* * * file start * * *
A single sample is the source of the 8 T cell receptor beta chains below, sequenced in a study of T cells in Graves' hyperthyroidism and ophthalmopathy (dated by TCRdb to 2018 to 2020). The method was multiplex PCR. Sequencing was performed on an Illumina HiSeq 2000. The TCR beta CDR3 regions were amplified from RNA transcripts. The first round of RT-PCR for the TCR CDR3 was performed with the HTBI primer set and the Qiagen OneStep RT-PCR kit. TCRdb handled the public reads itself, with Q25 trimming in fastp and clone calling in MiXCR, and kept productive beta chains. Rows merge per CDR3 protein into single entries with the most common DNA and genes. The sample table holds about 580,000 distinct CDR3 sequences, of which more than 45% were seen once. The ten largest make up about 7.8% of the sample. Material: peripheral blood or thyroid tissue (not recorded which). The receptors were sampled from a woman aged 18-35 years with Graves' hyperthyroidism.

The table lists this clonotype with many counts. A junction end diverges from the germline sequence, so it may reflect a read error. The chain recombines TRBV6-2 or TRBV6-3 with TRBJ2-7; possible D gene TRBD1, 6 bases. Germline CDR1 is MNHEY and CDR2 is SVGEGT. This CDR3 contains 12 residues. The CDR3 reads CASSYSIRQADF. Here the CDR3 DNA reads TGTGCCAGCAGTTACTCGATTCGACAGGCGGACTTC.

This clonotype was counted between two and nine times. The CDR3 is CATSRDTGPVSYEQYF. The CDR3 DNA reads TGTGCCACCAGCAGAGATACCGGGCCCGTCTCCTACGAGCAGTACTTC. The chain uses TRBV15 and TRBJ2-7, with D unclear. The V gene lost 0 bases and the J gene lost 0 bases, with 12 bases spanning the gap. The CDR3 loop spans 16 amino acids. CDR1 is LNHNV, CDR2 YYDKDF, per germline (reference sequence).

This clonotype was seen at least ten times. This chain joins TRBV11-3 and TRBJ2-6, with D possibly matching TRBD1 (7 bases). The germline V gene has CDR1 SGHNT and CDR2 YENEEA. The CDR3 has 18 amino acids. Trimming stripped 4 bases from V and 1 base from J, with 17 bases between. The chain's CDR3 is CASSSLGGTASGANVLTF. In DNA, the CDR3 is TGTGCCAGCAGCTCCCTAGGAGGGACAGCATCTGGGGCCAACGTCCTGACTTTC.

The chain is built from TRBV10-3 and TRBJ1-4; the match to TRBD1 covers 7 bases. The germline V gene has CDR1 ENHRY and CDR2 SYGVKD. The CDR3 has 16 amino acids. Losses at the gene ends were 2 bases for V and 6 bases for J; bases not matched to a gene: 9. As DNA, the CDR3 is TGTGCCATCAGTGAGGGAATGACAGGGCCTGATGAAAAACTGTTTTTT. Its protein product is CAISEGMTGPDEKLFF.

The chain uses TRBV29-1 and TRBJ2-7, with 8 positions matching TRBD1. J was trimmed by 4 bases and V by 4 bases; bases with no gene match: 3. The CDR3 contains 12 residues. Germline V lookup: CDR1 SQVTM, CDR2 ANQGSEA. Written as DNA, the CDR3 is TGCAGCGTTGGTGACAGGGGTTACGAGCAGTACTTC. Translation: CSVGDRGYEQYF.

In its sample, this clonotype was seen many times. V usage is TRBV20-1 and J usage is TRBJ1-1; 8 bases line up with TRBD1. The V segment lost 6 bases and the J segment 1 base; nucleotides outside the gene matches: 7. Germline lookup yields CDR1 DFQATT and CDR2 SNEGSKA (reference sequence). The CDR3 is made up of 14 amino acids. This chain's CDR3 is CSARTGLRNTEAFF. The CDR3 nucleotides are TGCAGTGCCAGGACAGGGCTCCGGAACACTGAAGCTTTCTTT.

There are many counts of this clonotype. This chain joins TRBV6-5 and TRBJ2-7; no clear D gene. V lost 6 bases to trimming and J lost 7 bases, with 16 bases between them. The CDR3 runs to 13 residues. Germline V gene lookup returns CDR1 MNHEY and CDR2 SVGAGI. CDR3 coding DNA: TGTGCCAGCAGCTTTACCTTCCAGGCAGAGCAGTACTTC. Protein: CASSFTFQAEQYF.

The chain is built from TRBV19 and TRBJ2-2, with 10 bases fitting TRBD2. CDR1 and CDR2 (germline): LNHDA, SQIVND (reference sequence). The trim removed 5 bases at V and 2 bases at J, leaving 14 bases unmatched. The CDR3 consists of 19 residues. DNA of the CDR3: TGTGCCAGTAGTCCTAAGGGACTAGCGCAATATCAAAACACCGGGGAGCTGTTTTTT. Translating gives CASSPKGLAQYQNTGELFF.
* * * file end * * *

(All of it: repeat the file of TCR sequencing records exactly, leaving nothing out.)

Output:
A single sample is the source of the 8 T cell receptor beta chains below, sequenced in a study of T cells in Graves' hyperthyroidism and ophthalmopathy (dated by TCRdb to 2018 to 2020). The method was multiplex PCR. Sequencing was performed on an Illumina HiSeq 2000. The TCR beta CDR3 regions were amplified from RNA transcripts. The first round of RT-PCR for the TCR CDR3 was performed with the HTBI primer set and the Qiagen OneStep RT-PCR kit. TCRdb handled the public reads itself, with Q25 trimming in fastp and clone calling in MiXCR, and kept productive beta chains. Rows merge per CDR3 protein into single entries with the most common DNA and genes. The sample table holds about 580,000 distinct CDR3 sequences, of which more than 45% were seen once. The ten largest make up about 7.8% of the sample. Material: peripheral blood or thyroid tissue (not recorded which). The receptors were sampled from a woman aged 18-35 years with Graves' hyperthyroidism.

The table lists this clonotype with many counts. A junction end diverges from the germline sequence, so it may reflect a read error. The chain recombines TRBV6-2 or TRBV6-3 with TRBJ2-7; possible D gene TRBD1, 6 bases. Germline CDR1 is MNHEY and CDR2 is SVGEGT. This CDR3 contains 12 residues. The CDR3 reads CASSYSIRQADF. Here the CDR3 DNA reads TGTGCCAGCAGTTACTCGATTCGACAGGCGGACTTC.

This clonotype was counted between two and nine times. The CDR3 is CATSRDTGPVSYEQYF. The CDR3 DNA reads TGTGCCACCAGCAGAGATACCGGGCCCGTCTCCTACGAGCAGTACTTC. The chain uses TRBV15 and TRBJ2-7, with D unclear. The V gene lost 0 bases and the J gene lost 0 bases, with 12 bases spanning the gap. The CDR3 loop spans 16 amino acids. CDR1 is LNHNV, CDR2 YYDKDF, per germline (reference sequence).

This clonotype was seen at least ten times. This chain joins TRBV11-3 and TRBJ2-6, with D possibly matching TRBD1 (7 bases). The germline V gene has CDR1 SGHNT and CDR2 YENEEA. The CDR3 has 18 amino acids. Trimming stripped 4 bases from V and 1 base from J, with 17 bases between. The chain's CDR3 is CASSSLGGTASGANVLTF. In DNA, the CDR3 is TGTGCCAGCAGCTCCCTAGGAGGGACAGCATCTGGGGCCAACGTCCTGACTTTC.

The chain is built from TRBV10-3 and TRBJ1-4; the match to TRBD1 covers 7 bases. The germline V gene has CDR1 ENHRY and CDR2 SYGVKD. The CDR3 has 16 amino acids. Losses at the gene ends were 2 bases for V and 6 bases for J; bases not matched to a gene: 9. As DNA, the CDR3 is TGTGCCATCAGTGAGGGAATGACAGGGCCTGATGAAAAACTGTTTTTT. Its protein product is CAISEGMTGPDEKLFF.

The chain uses TRBV29-1 and TRBJ2-7, with 8 positions matching TRBD1. J was trimmed by 4 bases and V by 4 bases; bases with no gene match: 3. The CDR3 contains 12 residues. Germline V lookup: CDR1 SQVTM, CDR2 ANQGSEA. Written as DNA, the CDR3 is TGCAGCGTTGGTGACAGGGGTTACGAGCAGTACTTC. Translation: CSVGDRGYEQYF.

In its sample, this clonotype was seen many times. V usage is TRBV20-1 and J usage is TRBJ1-1; 8 bases line up with TRBD1. The V segment lost 6 bases and the J segment 1 base; nucleotides outside the gene matches: 7. Germline lookup yields CDR1 DFQATT and CDR2 SNEGSKA (reference sequence). The CDR3 is made up of 14 amino acids. This chain's CDR3 is CSARTGLRNTEAFF. The CDR3 nucleotides are TGCAGTGCCAGGACAGGGCTCCGGAACACTGAAGCTTTCTTT.

There are many counts of this clonotype. This chain joins TRBV6-5 and TRBJ2-7; no clear D gene. V lost 6 bases to trimming and J lost 7 bases, with 16 bases between them. The CDR3 runs to 13 residues. Germline V gene lookup returns CDR1 MNHEY and CDR2 SVGAGI. CDR3 coding DNA: TGTGCCAGCAGCTTTACCTTCCAGGCAGAGCAGTACTTC. Protein: CASSFTFQAEQYF.

The chain is built from TRBV19 and TRBJ2-2, with 10 bases fitting TRBD2. CDR1 and CDR2 (germline): LNHDA, SQIVND (reference sequence). The trim removed 5 bases at V and 2 bases at J, leaving 14 bases unmatched. The CDR3 consists of 19 residues. DNA of the CDR3: TGTGCCAGTAGTCCTAAGGGACTAGCGCAATATCAAAACACCGGGGAGCTGTTTTTT. Translating gives CASSPKGLAQYQNTGELFF.